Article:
Roberts expects role for Urias in postseason

Dodgers' roookie left-hander willing to adapt to team's needs

Roberts expects role for Urias in postseason

SAN DIEGO -- Dodgers manager Dave Roberts is still unsure of what role 20-year-old lefty Julio Urias will play on the team's postseason roster, but is confident he'll be there in some spot.

"I do see him on the postseason roster in some capacity," Roberts said. "But outside of that I just don't know where, and I can't say how it's going to end up for him.

"Julio's been receptive to being able to adapt. You know, I know I said a couple weeks ago that he wasn't going to start a game again. So I think as we looked internally and felt that where his innings were at, it did make sense to give him this opportunity. For the organization [and] for him."

After Los Angeles moved Urias into a reliever role for what was expected to be the rest of the season to manage his workload, Roberts announced on Tuesday that the southpaw would take the mound as a starter once again.

Urias has thrown a 119 innings between Triple-A and the Majors this season, which is 31 1/3 innings more for him than any previous year as a professional.

"As aggressive as it might seem, we're still being very cautious I think," Roberts said, of striking the balance between doing what's best for the team, and doing what's best for Urias. "As we get closer to the postseason, I'll know exactly how he's going to be used and to what extent, and what makes sense for him when that time comes."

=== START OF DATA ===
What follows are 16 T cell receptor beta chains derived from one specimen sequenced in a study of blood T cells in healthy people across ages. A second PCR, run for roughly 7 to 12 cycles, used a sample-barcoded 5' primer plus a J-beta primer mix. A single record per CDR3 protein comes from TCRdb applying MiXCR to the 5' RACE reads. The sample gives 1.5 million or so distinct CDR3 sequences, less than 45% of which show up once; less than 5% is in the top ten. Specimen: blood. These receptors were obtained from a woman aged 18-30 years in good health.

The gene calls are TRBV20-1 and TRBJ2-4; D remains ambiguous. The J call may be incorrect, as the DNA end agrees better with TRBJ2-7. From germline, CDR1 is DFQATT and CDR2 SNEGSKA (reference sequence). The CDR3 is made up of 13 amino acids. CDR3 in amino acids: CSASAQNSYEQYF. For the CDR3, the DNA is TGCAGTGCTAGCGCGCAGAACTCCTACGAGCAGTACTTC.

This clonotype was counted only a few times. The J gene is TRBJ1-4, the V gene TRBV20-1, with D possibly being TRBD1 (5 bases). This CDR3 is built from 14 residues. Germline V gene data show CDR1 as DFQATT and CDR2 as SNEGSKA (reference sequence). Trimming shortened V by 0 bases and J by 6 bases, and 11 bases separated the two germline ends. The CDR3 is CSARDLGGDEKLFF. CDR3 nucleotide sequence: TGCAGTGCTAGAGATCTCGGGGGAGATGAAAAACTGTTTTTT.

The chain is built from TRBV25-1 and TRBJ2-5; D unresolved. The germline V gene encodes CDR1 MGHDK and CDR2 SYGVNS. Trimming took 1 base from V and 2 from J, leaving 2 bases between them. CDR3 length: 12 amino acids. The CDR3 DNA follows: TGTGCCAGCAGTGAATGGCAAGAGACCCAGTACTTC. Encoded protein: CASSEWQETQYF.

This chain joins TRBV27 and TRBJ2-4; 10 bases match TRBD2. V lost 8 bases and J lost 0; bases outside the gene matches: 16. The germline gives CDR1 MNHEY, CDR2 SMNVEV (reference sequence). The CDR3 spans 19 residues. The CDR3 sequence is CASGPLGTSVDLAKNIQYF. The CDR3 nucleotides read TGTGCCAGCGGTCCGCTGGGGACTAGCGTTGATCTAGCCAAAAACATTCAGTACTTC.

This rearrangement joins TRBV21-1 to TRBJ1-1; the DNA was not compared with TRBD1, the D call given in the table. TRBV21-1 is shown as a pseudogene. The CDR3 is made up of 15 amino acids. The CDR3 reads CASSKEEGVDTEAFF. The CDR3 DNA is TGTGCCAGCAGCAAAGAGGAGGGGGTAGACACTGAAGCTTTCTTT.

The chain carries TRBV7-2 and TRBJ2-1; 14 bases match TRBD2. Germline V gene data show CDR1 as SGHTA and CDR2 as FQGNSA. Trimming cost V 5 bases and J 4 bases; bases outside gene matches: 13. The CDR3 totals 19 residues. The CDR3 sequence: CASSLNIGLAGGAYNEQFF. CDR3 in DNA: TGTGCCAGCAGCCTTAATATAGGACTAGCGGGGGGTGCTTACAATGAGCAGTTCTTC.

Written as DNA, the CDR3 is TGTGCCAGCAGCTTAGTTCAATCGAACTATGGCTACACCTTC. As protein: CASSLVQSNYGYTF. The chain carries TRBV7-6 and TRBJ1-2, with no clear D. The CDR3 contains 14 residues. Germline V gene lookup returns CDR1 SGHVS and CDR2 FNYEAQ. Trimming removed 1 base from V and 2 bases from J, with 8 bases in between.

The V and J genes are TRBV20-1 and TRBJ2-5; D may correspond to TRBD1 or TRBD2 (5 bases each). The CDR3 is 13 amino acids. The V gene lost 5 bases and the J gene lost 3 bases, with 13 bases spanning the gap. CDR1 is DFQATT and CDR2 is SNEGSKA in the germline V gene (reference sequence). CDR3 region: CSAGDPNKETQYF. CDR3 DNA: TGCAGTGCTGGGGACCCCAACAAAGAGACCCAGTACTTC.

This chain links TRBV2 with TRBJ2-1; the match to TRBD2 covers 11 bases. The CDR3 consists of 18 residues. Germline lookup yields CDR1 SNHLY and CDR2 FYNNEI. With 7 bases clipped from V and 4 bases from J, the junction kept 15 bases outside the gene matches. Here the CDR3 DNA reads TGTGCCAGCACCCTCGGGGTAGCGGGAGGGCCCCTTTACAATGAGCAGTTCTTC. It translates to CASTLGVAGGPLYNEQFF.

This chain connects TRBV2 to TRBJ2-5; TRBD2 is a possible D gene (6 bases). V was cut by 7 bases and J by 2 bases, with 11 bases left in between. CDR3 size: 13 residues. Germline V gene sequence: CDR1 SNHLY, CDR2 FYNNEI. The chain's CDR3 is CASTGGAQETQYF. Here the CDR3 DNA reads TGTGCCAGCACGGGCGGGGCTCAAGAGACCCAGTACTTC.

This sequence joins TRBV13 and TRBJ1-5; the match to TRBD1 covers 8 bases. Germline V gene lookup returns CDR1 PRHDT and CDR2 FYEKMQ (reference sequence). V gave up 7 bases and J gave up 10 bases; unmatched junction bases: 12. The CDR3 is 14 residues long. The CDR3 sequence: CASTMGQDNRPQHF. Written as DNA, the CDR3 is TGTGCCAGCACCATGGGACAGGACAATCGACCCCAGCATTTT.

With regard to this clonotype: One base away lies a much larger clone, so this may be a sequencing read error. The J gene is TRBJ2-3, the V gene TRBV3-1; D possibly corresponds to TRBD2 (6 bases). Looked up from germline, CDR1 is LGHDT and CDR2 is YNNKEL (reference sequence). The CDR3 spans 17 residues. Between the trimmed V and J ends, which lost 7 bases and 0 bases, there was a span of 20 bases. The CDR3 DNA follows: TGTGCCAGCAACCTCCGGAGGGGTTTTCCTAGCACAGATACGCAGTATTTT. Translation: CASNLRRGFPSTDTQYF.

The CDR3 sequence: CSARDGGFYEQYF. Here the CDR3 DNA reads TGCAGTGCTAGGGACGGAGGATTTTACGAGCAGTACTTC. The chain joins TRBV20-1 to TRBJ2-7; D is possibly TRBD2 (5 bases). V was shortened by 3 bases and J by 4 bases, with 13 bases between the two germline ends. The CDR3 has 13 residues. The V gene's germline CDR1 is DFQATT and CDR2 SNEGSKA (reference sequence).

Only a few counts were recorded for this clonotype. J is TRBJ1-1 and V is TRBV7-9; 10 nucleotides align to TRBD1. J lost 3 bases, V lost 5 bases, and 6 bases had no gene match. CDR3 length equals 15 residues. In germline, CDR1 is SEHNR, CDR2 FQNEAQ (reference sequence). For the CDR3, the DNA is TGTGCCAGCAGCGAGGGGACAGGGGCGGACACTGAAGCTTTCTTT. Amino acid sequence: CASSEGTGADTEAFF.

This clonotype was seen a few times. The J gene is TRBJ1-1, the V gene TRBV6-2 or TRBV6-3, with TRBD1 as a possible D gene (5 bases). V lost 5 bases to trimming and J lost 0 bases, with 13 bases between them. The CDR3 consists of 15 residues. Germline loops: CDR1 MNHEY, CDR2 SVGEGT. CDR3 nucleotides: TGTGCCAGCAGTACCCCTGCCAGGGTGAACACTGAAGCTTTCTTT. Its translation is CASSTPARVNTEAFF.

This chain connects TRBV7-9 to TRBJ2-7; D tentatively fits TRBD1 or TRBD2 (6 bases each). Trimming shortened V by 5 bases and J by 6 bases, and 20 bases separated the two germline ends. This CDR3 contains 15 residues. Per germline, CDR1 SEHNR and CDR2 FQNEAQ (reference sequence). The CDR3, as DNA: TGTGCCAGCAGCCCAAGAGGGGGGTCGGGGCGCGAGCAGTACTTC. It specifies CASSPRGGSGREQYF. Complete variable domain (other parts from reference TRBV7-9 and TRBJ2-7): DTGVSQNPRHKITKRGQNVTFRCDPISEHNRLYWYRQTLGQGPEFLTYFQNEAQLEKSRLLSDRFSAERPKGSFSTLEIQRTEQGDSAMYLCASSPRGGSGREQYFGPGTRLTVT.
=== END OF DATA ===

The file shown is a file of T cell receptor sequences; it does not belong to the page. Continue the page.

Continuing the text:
After Clayton Kershaw and Rich Hill, Urias has posted the best FIP (fielding independent pitching) among Los Angeles starters. FIP is similar to ERA, but focuses only on strikeouts, unintentional walks, hit-by-pitches and home runs.

While it might be a challenge to walk the line of protecting Urias' arm and innings load, it's hard to ignore the numbers the young pitcher has managed in his rookie season.

Carlos Collazo is a reporter for MLB.com based in San Diego. Follow him on Twitter @CarlosACollazo. This story was not subject to the approval of Major League Baseball or its clubs.